But the why as to why I don't have Tasha's ashes is a real issue for me, going back to the beginning of this topic's post. I am sincerely, very happy you have your beloved pets' ashes. Though I am jealous actually. 

Tasha's age issues and then sudden major medical problems caught me totally unprepared for them both. I guess I was a fool or just a total loving dog daddy.  When the need began to become obvious, I was so focused on whether I choose to help her with her severe pain ... could I go actually go forward and ask the vet to euthanize her to end her pain.  

I called and spoke to the vet's wonderful staff. I told them it was time. They then began asking me many questions like did I want to wait a few days to be certain, did I want to bring her in and have "another" appointment with the vet to discuss (fictitious) treatment options, did I want to keep her ashes and have them returned, and would I like an urn for these ashes, . . .   I was just unable to talk. I was too numb. I was also crying and not breathing at all normally. I did not respond to any of their questions.

My wife had to take the phone from my hand, and speak for me. For US. And tell them that: It was time, and it was necessary, and could we please just bring her in now because we both knew we needed to help her now. They said yes, and had us come in immediately. 

I filled out all their paperwork and signed it. But I just could not speak. To anyone. To the different people who spoke to me and tried to ask me questions.  I just could not talk.  

If I could go back in time, I would certainly have asked to have her ashes returned to me. I just could not listen, could not think, and could not answer any questions at the time on that day. With the gravity of what was occurring to my beloved Tasha's life . I was never so numb in all my life.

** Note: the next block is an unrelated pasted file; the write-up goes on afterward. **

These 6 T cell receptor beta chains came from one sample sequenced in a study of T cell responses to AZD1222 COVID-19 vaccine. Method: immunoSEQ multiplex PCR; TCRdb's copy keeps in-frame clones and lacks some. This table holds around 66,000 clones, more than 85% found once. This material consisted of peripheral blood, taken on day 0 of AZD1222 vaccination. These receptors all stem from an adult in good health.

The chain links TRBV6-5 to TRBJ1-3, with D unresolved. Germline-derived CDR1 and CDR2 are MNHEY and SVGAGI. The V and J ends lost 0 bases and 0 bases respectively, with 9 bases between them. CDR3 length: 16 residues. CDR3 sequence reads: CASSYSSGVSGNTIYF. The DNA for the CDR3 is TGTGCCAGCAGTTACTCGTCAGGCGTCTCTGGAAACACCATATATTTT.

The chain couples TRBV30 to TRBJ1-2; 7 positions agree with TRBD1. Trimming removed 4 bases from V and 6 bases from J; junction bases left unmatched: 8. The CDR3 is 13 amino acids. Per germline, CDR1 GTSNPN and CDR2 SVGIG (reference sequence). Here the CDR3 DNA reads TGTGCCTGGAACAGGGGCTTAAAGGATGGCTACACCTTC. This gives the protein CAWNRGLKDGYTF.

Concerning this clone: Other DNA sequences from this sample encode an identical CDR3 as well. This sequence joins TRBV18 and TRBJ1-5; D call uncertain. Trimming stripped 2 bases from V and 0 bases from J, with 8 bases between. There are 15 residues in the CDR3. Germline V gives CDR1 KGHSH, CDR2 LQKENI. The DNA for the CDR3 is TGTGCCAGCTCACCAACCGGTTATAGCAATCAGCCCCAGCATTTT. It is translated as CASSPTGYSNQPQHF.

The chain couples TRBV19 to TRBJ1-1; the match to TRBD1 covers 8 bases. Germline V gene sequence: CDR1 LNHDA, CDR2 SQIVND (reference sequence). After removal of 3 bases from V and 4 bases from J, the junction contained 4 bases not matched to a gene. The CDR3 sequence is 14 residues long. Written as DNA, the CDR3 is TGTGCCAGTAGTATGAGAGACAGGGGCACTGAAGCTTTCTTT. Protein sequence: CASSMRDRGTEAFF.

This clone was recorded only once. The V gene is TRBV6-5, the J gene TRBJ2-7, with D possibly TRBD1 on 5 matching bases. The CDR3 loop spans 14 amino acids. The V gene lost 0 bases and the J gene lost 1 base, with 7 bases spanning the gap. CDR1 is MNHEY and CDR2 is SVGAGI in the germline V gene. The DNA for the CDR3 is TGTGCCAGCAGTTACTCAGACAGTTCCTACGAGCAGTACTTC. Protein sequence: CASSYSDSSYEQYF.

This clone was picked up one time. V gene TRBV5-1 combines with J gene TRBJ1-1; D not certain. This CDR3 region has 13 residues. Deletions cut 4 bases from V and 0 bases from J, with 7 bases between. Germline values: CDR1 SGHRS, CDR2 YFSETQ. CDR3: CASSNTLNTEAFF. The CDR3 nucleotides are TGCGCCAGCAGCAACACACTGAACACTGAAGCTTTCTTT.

I am very happy that you have Bonnies and Randy ashes in urns, along with their collars.

I again apologize to you for all of my emotion here. But this indirectly brought on a watershed moment/issue for me. In this reply / sharing . . . 

Tasha's Dad

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Peggy / Shattered_Heart,

I am very behind on responding to all of you wonderful people here at the Rainbow's Bridge forum. See a few above responses from to today as more as to why.

Yes, adopting Tasha, rescuing her just 1 day before her being put down by the shelter to make room for "more adoptable dogs" is one of the most important moments of my life.

She turned out to be, by far, the most special and important best friend of my entire life. 

Tasha's 1st Mom loved her deeply too. Just like me. And her 2nd Mom, my beloved wife of 8 years now.  :)    Everyone said said Tasha was so lovable, pretty, adorable.

Little children, only 3 or 4 years old some of them, in my neighborhood cried when I walked her each morning because they "wanted to pet my puppy" and they wanted me to stop walking past them so they could pet her.

My "Giant Puppy" as I called her was 65 pounds of very solid muscle (half black lab and half terrier of some unknown type ... rat terrier, pit bull, other?, ...).  She was 11 years old, very loving to everyone, but also very, very high strung and defensive/protective of herself. She had no child/kid experience.

So I always apologetically told them that = my "Giant Puppy was not not used to playing with children".  I told them I was sorry.  

They had no idea what I said or meant of course. But I was polite, and I always acknowledgde these wonderful little kids' words and wishes many mornings, who loved Tasha just by sight. Every day as she walked by them for over 3 years in this last very nice neighborhood we lived in together.

Tasha was very pretty. She was really beautiful. She was always so happy. Joyful.

She was really just majestic. I understood these little kids who wanted to pet her.  But she had no children experience and she was 65 pounds of muscle so I protected the children and her. 

Tasha, I will never forget you and or stop loving you. You are in my heart FOREVER. 

Tasha's Dad